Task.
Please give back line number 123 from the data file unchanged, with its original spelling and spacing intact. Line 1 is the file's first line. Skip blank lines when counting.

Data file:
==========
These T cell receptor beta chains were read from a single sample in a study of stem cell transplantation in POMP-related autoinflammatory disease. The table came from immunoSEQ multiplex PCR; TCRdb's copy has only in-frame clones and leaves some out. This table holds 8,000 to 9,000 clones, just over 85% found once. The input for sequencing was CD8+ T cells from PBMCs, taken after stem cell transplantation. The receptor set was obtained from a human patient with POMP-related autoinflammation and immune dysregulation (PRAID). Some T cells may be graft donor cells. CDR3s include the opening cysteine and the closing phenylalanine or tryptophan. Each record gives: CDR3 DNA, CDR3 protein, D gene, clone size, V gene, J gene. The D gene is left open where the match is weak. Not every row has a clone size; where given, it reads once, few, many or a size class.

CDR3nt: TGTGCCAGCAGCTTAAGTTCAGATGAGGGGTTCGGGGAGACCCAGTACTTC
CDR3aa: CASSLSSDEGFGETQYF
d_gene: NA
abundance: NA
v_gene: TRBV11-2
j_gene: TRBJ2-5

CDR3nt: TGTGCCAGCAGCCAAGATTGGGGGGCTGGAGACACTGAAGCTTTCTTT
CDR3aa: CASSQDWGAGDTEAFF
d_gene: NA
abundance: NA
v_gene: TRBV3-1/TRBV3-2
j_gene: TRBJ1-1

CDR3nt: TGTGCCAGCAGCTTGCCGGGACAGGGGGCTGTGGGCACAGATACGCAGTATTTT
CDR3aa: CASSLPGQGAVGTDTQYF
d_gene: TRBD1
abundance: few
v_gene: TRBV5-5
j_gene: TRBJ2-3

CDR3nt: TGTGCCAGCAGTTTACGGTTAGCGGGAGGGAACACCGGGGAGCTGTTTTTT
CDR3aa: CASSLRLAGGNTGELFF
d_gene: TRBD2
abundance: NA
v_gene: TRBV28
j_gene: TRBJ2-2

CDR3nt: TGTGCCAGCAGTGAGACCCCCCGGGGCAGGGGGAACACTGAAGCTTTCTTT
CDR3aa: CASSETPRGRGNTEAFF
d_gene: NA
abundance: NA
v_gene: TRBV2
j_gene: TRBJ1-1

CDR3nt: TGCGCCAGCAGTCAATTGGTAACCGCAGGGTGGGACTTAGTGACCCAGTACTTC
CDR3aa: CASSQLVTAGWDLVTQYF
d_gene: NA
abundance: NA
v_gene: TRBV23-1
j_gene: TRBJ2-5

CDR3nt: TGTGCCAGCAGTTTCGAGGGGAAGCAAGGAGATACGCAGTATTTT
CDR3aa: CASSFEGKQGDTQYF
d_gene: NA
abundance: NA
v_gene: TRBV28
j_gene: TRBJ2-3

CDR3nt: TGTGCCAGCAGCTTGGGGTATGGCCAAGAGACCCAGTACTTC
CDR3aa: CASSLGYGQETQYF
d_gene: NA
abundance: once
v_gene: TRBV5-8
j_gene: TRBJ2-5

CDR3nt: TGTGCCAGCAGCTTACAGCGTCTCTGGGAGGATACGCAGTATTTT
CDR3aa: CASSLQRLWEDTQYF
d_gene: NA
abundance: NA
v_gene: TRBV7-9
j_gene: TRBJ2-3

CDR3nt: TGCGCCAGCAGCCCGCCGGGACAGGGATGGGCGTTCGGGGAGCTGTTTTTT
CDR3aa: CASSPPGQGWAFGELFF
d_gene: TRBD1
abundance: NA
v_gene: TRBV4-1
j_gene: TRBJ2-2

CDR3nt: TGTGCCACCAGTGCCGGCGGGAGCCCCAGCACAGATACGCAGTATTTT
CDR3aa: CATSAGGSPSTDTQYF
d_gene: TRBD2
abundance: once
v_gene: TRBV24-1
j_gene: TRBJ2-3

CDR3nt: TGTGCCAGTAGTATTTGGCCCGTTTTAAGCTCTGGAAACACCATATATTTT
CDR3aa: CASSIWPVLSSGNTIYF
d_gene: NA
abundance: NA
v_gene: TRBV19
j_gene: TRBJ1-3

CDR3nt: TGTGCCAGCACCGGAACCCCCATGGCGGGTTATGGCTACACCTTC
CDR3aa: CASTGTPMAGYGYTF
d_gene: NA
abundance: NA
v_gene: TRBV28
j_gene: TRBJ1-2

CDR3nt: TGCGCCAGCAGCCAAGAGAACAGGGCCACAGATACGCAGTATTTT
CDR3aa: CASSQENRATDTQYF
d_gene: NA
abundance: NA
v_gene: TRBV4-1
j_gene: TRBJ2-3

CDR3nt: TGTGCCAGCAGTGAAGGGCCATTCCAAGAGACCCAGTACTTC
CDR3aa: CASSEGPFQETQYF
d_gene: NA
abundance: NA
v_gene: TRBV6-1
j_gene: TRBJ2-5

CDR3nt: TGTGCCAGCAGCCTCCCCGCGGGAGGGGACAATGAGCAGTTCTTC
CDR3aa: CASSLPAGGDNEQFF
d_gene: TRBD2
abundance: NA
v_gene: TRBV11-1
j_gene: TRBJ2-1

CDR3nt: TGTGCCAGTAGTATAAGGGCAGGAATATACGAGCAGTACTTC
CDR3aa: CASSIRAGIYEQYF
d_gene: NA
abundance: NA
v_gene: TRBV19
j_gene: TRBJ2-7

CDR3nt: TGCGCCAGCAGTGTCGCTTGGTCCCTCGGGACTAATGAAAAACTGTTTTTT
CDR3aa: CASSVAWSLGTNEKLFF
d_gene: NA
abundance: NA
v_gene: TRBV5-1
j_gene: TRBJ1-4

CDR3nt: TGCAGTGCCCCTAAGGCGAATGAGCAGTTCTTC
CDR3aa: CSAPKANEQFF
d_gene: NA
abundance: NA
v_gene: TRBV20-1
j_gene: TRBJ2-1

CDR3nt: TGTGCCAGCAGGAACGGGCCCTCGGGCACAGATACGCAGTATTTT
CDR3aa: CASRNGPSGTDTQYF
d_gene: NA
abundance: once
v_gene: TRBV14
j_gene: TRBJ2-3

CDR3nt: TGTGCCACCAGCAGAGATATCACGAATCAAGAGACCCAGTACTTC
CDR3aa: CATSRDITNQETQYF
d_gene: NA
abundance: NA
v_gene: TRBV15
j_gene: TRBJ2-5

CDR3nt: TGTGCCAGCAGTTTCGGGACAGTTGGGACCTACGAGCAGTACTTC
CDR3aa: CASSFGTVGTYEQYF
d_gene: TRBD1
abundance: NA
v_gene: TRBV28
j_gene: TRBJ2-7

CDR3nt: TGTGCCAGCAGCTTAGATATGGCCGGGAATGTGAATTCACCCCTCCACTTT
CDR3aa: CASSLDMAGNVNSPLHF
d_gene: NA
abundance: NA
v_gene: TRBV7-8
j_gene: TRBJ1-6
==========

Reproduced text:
CDR3aa: CATSRDITNQETQYF